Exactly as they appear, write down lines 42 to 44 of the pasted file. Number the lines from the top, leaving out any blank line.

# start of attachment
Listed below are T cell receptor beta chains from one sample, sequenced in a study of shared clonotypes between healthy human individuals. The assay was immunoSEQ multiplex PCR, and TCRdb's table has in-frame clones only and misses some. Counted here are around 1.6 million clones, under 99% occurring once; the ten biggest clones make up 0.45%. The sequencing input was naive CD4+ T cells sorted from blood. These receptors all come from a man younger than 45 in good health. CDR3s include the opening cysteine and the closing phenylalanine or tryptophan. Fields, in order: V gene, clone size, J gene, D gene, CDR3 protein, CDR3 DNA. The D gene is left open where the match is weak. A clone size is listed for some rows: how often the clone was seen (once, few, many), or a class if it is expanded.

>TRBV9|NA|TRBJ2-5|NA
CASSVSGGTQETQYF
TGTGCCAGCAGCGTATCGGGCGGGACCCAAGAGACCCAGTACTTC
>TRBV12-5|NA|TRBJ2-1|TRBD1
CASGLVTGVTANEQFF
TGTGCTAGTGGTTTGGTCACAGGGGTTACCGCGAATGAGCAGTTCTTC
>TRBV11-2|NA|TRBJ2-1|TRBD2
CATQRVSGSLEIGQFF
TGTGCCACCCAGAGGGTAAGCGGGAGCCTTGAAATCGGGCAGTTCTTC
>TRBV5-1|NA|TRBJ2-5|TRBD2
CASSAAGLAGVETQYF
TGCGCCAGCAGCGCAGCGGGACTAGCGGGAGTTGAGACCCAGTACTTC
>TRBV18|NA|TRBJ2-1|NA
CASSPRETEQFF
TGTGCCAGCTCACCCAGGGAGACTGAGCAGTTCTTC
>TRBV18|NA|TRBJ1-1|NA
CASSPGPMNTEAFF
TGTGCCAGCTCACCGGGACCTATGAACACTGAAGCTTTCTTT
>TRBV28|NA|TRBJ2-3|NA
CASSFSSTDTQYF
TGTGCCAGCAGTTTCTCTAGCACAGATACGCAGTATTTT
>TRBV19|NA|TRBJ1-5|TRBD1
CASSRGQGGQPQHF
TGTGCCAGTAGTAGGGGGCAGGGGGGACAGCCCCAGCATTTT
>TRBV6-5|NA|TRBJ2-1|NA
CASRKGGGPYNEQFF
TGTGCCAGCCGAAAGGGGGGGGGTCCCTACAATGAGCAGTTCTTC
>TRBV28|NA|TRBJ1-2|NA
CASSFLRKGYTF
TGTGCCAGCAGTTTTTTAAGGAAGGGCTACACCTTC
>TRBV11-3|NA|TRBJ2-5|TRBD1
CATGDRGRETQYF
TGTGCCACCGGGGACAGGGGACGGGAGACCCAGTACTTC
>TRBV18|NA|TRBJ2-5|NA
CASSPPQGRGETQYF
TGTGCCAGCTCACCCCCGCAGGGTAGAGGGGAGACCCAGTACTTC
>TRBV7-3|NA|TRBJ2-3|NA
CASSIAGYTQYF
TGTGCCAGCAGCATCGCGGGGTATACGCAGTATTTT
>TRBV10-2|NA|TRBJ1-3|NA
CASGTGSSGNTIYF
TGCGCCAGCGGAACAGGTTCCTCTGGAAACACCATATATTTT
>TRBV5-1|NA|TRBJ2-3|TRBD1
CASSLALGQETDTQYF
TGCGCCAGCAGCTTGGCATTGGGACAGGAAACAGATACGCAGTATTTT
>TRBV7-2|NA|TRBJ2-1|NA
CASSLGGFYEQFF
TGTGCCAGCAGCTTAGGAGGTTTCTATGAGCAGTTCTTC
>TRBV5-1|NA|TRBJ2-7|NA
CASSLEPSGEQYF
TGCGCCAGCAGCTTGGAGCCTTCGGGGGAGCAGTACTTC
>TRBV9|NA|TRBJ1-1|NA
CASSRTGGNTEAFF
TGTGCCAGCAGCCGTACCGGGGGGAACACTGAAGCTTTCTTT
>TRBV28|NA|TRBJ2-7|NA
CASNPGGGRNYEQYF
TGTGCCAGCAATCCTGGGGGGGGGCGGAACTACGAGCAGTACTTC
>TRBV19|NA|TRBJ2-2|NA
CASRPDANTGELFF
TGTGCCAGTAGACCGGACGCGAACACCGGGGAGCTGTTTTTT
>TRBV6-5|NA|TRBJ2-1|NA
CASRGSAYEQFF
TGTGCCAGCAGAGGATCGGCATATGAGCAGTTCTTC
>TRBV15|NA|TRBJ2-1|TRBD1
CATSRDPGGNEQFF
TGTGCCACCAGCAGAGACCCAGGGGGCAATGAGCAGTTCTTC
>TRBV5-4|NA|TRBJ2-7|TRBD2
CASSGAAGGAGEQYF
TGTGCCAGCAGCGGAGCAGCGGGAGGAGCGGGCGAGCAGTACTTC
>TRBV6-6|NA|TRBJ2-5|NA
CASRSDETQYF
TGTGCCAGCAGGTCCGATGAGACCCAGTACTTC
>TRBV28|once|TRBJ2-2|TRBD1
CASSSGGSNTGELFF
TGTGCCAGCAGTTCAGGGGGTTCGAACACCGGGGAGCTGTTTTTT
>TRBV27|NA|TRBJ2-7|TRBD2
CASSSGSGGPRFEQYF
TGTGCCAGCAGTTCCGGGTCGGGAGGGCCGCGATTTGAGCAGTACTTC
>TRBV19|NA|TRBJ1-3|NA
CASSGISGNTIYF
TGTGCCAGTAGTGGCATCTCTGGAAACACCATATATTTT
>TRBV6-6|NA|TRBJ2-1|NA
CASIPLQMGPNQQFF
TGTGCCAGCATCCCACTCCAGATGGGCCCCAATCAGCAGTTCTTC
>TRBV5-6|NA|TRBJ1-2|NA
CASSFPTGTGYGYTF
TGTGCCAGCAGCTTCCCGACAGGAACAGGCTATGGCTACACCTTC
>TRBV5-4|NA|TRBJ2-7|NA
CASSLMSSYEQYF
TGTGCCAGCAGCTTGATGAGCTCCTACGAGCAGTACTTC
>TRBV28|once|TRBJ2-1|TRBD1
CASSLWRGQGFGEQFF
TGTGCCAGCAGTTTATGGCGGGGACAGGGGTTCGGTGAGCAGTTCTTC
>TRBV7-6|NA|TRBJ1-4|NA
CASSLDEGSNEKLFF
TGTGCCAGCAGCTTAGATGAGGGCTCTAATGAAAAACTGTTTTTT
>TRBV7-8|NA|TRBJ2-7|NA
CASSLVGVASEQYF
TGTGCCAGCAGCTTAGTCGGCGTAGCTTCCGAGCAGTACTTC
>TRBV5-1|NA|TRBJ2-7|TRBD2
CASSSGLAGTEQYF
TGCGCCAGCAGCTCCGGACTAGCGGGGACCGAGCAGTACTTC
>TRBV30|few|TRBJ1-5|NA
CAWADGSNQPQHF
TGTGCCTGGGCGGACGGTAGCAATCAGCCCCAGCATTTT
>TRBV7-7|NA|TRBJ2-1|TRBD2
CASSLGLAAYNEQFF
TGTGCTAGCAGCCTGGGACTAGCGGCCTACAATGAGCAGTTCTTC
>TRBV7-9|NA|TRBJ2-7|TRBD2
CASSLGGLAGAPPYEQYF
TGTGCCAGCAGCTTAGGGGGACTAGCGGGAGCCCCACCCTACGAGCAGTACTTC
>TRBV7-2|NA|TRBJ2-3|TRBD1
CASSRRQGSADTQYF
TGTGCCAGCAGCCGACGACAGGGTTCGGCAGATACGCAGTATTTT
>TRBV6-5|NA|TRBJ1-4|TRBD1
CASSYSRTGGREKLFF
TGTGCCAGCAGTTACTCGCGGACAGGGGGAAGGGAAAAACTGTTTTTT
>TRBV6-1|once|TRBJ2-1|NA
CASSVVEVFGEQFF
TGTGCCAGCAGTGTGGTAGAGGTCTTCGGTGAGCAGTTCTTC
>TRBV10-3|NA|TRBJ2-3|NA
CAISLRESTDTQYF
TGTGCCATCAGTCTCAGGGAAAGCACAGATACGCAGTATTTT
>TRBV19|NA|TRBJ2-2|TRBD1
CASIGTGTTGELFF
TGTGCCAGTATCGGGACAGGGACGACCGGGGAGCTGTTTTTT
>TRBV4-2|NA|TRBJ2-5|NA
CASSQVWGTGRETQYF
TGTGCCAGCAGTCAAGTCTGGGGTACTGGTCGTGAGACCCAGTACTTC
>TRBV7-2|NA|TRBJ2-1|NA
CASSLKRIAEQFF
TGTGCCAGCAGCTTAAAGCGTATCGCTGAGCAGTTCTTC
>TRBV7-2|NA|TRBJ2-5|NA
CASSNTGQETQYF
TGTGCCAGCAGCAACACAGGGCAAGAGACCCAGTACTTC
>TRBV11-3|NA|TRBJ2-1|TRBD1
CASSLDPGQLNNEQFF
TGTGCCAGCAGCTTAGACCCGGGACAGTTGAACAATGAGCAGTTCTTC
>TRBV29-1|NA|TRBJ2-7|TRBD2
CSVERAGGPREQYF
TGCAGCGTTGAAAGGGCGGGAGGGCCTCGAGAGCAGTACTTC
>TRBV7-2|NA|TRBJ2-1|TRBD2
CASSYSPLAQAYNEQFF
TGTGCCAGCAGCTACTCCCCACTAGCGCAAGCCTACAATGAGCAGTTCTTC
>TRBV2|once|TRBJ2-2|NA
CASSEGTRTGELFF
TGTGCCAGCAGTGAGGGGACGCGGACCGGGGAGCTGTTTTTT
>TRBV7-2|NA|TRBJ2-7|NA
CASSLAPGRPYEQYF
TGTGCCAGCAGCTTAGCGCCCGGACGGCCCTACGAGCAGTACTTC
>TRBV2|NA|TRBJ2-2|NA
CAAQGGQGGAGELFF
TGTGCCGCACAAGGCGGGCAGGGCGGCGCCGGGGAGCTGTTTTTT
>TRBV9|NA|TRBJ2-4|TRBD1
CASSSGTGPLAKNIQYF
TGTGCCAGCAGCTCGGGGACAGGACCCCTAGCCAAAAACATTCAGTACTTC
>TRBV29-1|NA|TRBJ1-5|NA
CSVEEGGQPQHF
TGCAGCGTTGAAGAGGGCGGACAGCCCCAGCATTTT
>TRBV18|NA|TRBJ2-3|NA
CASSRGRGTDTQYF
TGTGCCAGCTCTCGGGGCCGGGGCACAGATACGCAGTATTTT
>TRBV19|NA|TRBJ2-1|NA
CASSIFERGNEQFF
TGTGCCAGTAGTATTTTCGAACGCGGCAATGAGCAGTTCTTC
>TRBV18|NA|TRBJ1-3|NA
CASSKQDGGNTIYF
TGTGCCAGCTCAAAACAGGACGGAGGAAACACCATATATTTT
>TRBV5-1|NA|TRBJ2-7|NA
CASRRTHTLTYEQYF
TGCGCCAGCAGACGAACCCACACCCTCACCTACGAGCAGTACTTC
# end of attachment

CASGTGSSGNTIYF
TGCGCCAGCGGAACAGGTTCCTCTGGAAACACCATATATTTT
>TRBV5-1|NA|TRBJ2-3|TRBD1